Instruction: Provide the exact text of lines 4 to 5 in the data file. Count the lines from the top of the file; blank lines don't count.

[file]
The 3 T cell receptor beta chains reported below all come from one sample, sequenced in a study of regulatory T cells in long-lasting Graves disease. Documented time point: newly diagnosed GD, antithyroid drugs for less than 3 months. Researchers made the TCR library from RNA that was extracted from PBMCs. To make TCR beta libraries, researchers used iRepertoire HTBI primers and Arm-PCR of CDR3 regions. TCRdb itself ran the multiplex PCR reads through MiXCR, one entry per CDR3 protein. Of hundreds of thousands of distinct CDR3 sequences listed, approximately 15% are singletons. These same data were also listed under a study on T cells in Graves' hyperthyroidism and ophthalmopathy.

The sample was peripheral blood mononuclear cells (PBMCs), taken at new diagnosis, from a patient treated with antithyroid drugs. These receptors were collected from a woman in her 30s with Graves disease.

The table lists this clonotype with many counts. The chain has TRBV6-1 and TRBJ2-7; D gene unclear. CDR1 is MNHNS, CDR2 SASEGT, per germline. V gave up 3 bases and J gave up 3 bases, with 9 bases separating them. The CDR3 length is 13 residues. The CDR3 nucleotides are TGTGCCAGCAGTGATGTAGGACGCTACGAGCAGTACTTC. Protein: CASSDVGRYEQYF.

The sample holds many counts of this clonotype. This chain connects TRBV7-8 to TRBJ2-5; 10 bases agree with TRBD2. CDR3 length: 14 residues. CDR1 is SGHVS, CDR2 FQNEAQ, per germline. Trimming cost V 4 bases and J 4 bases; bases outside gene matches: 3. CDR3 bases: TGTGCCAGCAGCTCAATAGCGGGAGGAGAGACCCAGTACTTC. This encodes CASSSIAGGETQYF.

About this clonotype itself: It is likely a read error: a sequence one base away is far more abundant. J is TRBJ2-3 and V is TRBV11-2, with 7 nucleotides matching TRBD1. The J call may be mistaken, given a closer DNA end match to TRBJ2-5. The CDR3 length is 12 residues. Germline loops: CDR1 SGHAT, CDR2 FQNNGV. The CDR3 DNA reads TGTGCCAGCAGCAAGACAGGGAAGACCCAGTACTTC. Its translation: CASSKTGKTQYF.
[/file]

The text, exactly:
The sample holds many counts of this clonotype. This chain connects TRBV7-8 to TRBJ2-5; 10 bases agree with TRBD2. CDR3 length: 14 residues. CDR1 is SGHVS, CDR2 FQNEAQ, per germline. Trimming cost V 4 bases and J 4 bases; bases outside gene matches: 3. CDR3 bases: TGTGCCAGCAGCTCAATAGCGGGAGGAGAGACCCAGTACTTC. This encodes CASSSIAGGETQYF.

About this clonotype itself: It is likely a read error: a sequence one base away is far more abundant. J is TRBJ2-3 and V is TRBV11-2, with 7 nucleotides matching TRBD1. The J call may be mistaken, given a closer DNA end match to TRBJ2-5. The CDR3 length is 12 residues. Germline loops: CDR1 SGHAT, CDR2 FQNNGV. The CDR3 DNA reads TGTGCCAGCAGCAAGACAGGGAAGACCCAGTACTTC. Its translation: CASSKTGKTQYF.